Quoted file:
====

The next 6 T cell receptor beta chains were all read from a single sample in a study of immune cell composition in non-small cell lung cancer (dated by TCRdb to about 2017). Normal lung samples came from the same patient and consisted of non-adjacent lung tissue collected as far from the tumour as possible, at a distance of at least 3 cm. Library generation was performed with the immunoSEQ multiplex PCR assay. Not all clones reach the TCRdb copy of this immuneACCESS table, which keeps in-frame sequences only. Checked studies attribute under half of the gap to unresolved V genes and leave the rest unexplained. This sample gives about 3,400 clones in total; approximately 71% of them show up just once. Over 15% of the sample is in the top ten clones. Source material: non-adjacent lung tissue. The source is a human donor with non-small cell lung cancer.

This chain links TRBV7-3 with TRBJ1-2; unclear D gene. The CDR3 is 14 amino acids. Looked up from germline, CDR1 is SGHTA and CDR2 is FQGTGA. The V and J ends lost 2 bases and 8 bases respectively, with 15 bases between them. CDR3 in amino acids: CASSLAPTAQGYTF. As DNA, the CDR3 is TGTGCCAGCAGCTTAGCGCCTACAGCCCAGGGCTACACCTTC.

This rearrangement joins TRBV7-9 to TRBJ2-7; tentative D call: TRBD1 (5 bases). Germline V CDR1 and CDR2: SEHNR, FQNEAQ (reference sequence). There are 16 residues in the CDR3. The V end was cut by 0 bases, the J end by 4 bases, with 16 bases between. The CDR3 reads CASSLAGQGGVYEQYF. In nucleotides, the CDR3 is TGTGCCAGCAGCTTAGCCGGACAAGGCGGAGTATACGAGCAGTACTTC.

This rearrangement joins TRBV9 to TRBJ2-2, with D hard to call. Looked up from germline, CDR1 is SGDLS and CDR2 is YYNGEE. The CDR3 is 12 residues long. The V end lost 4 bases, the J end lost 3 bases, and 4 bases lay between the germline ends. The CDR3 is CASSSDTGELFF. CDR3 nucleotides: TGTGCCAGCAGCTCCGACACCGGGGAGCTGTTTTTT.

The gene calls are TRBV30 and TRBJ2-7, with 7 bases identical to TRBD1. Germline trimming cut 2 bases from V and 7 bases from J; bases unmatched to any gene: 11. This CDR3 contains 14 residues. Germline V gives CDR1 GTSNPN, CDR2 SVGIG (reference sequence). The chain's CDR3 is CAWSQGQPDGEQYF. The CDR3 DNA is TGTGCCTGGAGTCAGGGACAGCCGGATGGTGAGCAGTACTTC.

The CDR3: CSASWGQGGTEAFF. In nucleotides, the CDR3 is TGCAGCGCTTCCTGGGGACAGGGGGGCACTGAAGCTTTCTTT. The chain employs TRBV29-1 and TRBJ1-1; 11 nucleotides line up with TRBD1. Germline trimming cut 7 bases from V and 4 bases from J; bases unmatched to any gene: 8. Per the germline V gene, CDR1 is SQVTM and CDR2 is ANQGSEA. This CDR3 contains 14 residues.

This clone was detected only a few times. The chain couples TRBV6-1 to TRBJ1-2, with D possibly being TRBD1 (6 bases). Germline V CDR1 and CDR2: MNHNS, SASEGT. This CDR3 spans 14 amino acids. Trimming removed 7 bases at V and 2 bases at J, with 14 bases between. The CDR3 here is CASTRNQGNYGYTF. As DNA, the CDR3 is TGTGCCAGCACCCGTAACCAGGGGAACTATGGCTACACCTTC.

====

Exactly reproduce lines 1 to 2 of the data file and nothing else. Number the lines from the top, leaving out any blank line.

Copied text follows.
The next 6 T cell receptor beta chains were all read from a single sample in a study of immune cell composition in non-small cell lung cancer (dated by TCRdb to about 2017). Normal lung samples came from the same patient and consisted of non-adjacent lung tissue collected as far from the tumour as possible, at a distance of at least 3 cm. Library generation was performed with the immunoSEQ multiplex PCR assay. Not all clones reach the TCRdb copy of this immuneACCESS table, which keeps in-frame sequences only. Checked studies attribute under half of the gap to unresolved V genes and leave the rest unexplained. This sample gives about 3,400 clones in total; approximately 71% of them show up just once. Over 15% of the sample is in the top ten clones. Source material: non-adjacent lung tissue. The source is a human donor with non-small cell lung cancer.

This chain links TRBV7-3 with TRBJ1-2; unclear D gene. The CDR3 is 14 amino acids. Looked up from germline, CDR1 is SGHTA and CDR2 is FQGTGA. The V and J ends lost 2 bases and 8 bases respectively, with 15 bases between them. CDR3 in amino acids: CASSLAPTAQGYTF. As DNA, the CDR3 is TGTGCCAGCAGCTTAGCGCCTACAGCCCAGGGCTACACCTTC.